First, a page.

Hard on the heels of learning that life-friendly planets orbiting young stars would quickly lose atmosphereand that it “now seems inevitable” that we’ll find life out there anyway, wew find out about the giant water worlds:
Using new data about the radii and mass of exoplanets collected by the Gaia space satellite, Harvard planetary scientist Li Zeng and his colleagues gather more details about the exoplanets’ internal structures.
They found that those big gas dwarfs are better explained as water worlds. But these are not water worlds like Earth, where despite covering 71 percent of the surface, water only accounts for 0.02 percent of Earth’s mass. Instead, these worlds are made of 25 percent and up to 50 percent water, with strange, vast oceans covering them. It’s possible that up to 35 percent of all known exoplanets are these vast ocean-covered orbs, Li noted at a conference last summer. Jason Daley, “One-Third of Exoplanets Could Be Water Worlds With Oceans Hundreds of Miles Deep” at Smithsonian Magazine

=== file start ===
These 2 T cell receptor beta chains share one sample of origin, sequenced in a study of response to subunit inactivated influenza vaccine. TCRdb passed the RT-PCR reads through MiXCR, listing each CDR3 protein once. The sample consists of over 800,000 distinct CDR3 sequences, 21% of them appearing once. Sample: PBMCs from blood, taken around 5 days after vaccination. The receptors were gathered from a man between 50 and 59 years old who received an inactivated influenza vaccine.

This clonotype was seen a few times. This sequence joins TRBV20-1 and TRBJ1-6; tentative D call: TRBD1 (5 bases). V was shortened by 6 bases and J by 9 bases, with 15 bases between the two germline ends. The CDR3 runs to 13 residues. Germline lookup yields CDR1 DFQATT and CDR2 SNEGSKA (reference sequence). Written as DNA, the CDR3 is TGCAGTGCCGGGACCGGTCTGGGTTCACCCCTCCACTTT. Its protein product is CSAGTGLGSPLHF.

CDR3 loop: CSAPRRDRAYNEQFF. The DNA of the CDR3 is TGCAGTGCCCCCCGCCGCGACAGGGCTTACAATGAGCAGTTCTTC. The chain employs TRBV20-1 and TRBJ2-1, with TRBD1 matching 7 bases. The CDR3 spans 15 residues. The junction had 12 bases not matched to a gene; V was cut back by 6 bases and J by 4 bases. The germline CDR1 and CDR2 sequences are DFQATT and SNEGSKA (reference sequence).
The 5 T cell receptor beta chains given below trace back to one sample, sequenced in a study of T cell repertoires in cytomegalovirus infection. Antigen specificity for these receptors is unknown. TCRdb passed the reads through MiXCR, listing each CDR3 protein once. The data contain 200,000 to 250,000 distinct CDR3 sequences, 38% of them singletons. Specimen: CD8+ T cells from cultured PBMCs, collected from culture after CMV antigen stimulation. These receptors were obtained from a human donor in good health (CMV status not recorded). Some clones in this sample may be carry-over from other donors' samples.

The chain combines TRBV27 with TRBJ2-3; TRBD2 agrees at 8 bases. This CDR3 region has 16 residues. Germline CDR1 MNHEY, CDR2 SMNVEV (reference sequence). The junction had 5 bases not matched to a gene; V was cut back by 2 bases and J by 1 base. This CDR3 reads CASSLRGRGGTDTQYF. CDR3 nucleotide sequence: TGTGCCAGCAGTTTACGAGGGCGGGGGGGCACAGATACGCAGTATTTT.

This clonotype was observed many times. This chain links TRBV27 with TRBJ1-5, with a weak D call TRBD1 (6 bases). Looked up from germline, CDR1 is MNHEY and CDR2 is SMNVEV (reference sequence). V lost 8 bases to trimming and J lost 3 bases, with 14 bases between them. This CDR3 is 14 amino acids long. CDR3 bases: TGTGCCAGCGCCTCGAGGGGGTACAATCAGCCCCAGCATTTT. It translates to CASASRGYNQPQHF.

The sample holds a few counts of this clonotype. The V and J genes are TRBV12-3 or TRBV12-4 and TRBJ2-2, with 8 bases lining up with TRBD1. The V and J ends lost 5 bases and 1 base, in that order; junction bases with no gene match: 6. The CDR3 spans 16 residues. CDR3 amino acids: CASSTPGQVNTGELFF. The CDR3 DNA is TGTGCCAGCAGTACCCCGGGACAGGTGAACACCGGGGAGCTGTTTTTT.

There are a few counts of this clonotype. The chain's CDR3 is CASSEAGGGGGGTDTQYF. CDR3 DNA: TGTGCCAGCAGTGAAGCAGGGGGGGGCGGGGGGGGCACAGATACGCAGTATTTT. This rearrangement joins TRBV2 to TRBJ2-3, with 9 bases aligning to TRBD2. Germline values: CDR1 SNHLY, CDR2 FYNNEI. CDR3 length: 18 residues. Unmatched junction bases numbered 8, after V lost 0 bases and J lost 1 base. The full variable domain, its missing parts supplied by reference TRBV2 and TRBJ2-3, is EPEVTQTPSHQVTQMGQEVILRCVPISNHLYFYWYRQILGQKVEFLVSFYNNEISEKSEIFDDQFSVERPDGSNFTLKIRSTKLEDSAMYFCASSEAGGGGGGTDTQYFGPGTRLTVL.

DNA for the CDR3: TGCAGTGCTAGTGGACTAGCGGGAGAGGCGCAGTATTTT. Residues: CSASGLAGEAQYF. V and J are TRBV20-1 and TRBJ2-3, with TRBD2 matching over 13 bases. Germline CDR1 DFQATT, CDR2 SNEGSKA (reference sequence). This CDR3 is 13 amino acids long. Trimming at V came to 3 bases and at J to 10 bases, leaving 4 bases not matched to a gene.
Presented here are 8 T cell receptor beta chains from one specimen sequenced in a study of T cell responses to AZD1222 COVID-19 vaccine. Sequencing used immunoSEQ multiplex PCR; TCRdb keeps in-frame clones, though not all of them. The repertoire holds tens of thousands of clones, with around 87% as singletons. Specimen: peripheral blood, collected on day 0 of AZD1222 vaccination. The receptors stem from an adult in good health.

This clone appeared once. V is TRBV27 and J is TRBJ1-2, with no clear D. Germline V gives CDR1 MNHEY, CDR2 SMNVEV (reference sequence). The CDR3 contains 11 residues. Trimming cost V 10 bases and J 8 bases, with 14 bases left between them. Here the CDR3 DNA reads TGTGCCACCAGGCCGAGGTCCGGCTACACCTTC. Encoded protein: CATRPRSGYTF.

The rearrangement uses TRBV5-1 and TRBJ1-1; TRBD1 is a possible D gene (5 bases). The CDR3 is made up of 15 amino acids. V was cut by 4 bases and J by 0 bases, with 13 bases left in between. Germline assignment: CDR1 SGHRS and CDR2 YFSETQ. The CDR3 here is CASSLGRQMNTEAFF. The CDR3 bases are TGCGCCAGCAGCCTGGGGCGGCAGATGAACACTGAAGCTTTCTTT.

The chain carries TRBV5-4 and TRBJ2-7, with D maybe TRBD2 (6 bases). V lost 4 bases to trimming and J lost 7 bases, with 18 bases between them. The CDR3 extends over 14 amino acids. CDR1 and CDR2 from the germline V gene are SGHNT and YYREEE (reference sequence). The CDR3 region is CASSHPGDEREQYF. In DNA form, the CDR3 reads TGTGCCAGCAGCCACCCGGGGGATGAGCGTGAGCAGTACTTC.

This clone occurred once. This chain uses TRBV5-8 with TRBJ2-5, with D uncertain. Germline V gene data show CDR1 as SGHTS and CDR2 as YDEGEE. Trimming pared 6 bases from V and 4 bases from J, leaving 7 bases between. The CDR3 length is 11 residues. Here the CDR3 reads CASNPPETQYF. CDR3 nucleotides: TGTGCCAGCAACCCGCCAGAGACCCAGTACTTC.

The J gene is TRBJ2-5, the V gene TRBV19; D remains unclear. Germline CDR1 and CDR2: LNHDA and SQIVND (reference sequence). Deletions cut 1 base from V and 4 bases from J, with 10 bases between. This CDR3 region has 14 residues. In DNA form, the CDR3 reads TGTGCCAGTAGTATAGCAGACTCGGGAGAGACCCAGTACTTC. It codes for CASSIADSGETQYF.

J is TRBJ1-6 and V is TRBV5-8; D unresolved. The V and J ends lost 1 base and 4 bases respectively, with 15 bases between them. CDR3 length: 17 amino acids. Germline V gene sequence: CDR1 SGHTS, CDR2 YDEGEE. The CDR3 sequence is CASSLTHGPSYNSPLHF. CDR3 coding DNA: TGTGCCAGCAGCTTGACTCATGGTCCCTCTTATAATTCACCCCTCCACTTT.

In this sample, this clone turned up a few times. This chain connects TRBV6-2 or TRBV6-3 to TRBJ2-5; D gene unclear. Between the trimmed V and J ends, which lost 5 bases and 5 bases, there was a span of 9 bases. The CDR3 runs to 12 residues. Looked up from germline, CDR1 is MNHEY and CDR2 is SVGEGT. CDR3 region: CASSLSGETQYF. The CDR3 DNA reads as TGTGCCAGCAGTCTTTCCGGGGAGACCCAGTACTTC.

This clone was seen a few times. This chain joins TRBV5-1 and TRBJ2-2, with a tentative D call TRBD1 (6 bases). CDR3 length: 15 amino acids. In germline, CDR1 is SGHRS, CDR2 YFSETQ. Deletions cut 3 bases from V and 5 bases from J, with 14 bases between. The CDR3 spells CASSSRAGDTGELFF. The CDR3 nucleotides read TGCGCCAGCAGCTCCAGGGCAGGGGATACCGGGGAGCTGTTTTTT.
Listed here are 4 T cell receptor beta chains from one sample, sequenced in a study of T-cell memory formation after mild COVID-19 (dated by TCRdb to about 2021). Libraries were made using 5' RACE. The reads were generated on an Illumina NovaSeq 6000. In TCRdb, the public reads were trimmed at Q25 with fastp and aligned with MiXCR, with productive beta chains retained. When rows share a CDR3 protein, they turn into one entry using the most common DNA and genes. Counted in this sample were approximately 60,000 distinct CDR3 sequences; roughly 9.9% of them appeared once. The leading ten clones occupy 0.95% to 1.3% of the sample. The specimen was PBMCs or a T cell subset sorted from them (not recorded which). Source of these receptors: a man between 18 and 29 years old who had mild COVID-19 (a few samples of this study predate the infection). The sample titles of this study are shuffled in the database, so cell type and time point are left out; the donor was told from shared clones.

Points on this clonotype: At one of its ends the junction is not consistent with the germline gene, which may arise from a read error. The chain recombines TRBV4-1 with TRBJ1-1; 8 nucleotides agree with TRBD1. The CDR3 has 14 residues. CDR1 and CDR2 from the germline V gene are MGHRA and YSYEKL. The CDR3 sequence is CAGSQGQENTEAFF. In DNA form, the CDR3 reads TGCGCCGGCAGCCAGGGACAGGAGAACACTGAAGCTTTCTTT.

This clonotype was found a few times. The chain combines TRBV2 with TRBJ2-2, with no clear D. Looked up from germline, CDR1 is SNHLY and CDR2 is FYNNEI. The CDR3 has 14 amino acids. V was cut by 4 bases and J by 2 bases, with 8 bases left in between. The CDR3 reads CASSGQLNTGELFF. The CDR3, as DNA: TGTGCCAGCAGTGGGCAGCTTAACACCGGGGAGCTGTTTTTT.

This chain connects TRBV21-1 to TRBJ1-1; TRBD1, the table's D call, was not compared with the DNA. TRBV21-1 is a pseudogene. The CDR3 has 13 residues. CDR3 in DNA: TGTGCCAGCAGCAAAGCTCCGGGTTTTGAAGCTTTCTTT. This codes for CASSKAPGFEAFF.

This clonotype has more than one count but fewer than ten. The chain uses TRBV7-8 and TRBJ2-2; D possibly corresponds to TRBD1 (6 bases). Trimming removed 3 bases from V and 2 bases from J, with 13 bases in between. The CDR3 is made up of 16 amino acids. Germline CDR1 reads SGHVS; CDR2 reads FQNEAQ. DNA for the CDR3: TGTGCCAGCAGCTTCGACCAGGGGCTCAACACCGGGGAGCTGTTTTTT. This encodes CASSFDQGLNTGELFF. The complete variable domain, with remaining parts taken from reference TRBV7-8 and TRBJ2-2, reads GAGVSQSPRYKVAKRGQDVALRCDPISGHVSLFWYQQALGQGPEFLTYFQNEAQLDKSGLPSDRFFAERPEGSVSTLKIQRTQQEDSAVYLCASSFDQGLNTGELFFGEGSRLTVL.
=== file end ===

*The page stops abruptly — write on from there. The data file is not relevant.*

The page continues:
These are not “ocean planets.” Their surface temperatures are expected to bde in the 200 to 500-degree range and the oceans could be hundreds of miles deep: “Unfathomable. Bottomless. Very Deep,” a researcher told Gizmodo (quoted at Smithsonian). To say nothing of very high pressure.
The researchers think that the reason we don’t have these impressive but big-waste-of-water worlds in our own solar system is the gas giants: “In other star systems without a Jupiter-sized planet, the formation of rocky “super-Earths” and water worlds is probably pretty common.”
See also: Researchers: Most life-friendly planets orbiting young stars would quickly lose atmosphere from their results: More dramatically, the results of this study imply that for planets orbiting M-dwarf, the planets can only form Earth-like atmospheres and surfaces after the activity levels of the stars decrease, which can take up to several billion years. More likely is that many of the planets orbiting M-dwarf stars to have very thin or possible no atmospheres. In both cases, life forming in such systems appears less likely than previously believed.
Researcher: Why finding extraterrestrial life “now seems inevitable,” maybe soon. He ends with, “The ancient question ‘Are we alone?’ has graduated from being a philosophical musing to a testable hypothesis. We should be prepared for an answer.” It’s worth asking another question: What if, after decades of research, no answer comes? What would that change?
Faint hopes easily revived: Life may be evolving on closest exoplanet
Forbes cosmology commentator: Maybe we ARE alone
Still no space aliens? That’s because they are keeping us in a zoo!
Tales of an invented god